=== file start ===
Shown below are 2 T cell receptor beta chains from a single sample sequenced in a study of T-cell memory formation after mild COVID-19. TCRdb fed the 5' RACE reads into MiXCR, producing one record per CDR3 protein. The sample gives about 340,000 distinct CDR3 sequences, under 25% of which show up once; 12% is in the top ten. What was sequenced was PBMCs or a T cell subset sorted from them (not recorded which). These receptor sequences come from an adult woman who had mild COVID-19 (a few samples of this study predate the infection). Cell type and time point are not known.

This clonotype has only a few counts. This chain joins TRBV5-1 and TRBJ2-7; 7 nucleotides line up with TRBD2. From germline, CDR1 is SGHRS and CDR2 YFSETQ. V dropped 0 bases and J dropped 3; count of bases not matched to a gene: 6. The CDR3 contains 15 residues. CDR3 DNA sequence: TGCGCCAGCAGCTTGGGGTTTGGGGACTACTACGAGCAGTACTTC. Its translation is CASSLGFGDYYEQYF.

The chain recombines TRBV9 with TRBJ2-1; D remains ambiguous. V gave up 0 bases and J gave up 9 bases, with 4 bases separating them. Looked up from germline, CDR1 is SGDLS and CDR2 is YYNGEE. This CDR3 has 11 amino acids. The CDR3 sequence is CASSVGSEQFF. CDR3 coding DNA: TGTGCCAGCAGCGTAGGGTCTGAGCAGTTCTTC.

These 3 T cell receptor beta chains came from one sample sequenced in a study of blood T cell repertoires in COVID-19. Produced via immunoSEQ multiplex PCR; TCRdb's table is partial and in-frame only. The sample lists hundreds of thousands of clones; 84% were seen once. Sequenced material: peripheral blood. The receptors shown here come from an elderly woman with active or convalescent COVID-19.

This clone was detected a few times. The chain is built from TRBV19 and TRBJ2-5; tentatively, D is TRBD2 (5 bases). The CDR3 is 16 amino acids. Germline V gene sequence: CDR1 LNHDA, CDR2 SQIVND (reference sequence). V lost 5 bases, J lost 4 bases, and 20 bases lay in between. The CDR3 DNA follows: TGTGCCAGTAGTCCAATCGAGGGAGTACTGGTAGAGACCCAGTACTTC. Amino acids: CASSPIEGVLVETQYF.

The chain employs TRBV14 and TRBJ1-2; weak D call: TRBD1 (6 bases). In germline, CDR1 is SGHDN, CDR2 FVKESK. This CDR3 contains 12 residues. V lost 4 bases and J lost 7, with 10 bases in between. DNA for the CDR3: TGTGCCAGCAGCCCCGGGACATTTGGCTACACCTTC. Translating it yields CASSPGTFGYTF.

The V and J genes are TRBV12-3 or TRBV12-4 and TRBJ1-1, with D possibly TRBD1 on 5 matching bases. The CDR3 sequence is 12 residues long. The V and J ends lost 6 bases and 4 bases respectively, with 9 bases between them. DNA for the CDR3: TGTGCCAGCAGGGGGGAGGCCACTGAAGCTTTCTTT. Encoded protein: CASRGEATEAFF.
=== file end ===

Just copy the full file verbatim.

Shown below are 2 T cell receptor beta chains from a single sample sequenced in a study of T-cell memory formation after mild COVID-19. TCRdb fed the 5' RACE reads into MiXCR, producing one record per CDR3 protein. The sample gives about 340,000 distinct CDR3 sequences, under 25% of which show up once; 12% is in the top ten. What was sequenced was PBMCs or a T cell subset sorted from them (not recorded which). These receptor sequences come from an adult woman who had mild COVID-19 (a few samples of this study predate the infection). Cell type and time point are not known.

This clonotype has only a few counts. This chain joins TRBV5-1 and TRBJ2-7; 7 nucleotides line up with TRBD2. From germline, CDR1 is SGHRS and CDR2 YFSETQ. V dropped 0 bases and J dropped 3; count of bases not matched to a gene: 6. The CDR3 contains 15 residues. CDR3 DNA sequence: TGCGCCAGCAGCTTGGGGTTTGGGGACTACTACGAGCAGTACTTC. Its translation is CASSLGFGDYYEQYF.

The chain recombines TRBV9 with TRBJ2-1; D remains ambiguous. V gave up 0 bases and J gave up 9 bases, with 4 bases separating them. Looked up from germline, CDR1 is SGDLS and CDR2 is YYNGEE. This CDR3 has 11 amino acids. The CDR3 sequence is CASSVGSEQFF. CDR3 coding DNA: TGTGCCAGCAGCGTAGGGTCTGAGCAGTTCTTC.

These 3 T cell receptor beta chains came from one sample sequenced in a study of blood T cell repertoires in COVID-19. Produced via immunoSEQ multiplex PCR; TCRdb's table is partial and in-frame only. The sample lists hundreds of thousands of clones; 84% were seen once. Sequenced material: peripheral blood. The receptors shown here come from an elderly woman with active or convalescent COVID-19.

This clone was detected a few times. The chain is built from TRBV19 and TRBJ2-5; tentatively, D is TRBD2 (5 bases). The CDR3 is 16 amino acids. Germline V gene sequence: CDR1 LNHDA, CDR2 SQIVND (reference sequence). V lost 5 bases, J lost 4 bases, and 20 bases lay in between. The CDR3 DNA follows: TGTGCCAGTAGTCCAATCGAGGGAGTACTGGTAGAGACCCAGTACTTC. Amino acids: CASSPIEGVLVETQYF.

The chain employs TRBV14 and TRBJ1-2; weak D call: TRBD1 (6 bases). In germline, CDR1 is SGHDN, CDR2 FVKESK. This CDR3 contains 12 residues. V lost 4 bases and J lost 7, with 10 bases in between. DNA for the CDR3: TGTGCCAGCAGCCCCGGGACATTTGGCTACACCTTC. Translating it yields CASSPGTFGYTF.

The V and J genes are TRBV12-3 or TRBV12-4 and TRBJ1-1, with D possibly TRBD1 on 5 matching bases. The CDR3 sequence is 12 residues long. The V and J ends lost 6 bases and 4 bases respectively, with 9 bases between them. DNA for the CDR3: TGTGCCAGCAGGGGGGAGGCCACTGAAGCTTTCTTT. Encoded protein: CASRGEATEAFF.